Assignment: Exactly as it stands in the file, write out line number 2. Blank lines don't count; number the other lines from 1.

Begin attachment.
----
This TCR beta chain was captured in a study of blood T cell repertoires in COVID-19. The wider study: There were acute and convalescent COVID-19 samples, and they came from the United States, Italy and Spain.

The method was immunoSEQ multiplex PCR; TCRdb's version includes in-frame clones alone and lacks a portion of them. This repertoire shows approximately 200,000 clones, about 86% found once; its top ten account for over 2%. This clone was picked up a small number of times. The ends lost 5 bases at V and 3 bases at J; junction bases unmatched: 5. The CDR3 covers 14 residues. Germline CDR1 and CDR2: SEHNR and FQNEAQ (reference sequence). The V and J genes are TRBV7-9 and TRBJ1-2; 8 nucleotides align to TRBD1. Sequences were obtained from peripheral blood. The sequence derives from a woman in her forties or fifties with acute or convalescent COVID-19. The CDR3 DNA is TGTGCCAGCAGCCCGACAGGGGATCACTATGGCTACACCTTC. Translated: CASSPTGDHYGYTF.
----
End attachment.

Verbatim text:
The method was immunoSEQ multiplex PCR; TCRdb's version includes in-frame clones alone and lacks a portion of them. This repertoire shows approximately 200,000 clones, about 86% found once; its top ten account for over 2%. This clone was picked up a small number of times. The ends lost 5 bases at V and 3 bases at J; junction bases unmatched: 5. The CDR3 covers 14 residues. Germline CDR1 and CDR2: SEHNR and FQNEAQ (reference sequence). The V and J genes are TRBV7-9 and TRBJ1-2; 8 nucleotides align to TRBD1. Sequences were obtained from peripheral blood. The sequence derives from a woman in her forties or fifties with acute or convalescent COVID-19. The CDR3 DNA is TGTGCCAGCAGCCCGACAGGGGATCACTATGGCTACACCTTC. Translated: CASSPTGDHYGYTF.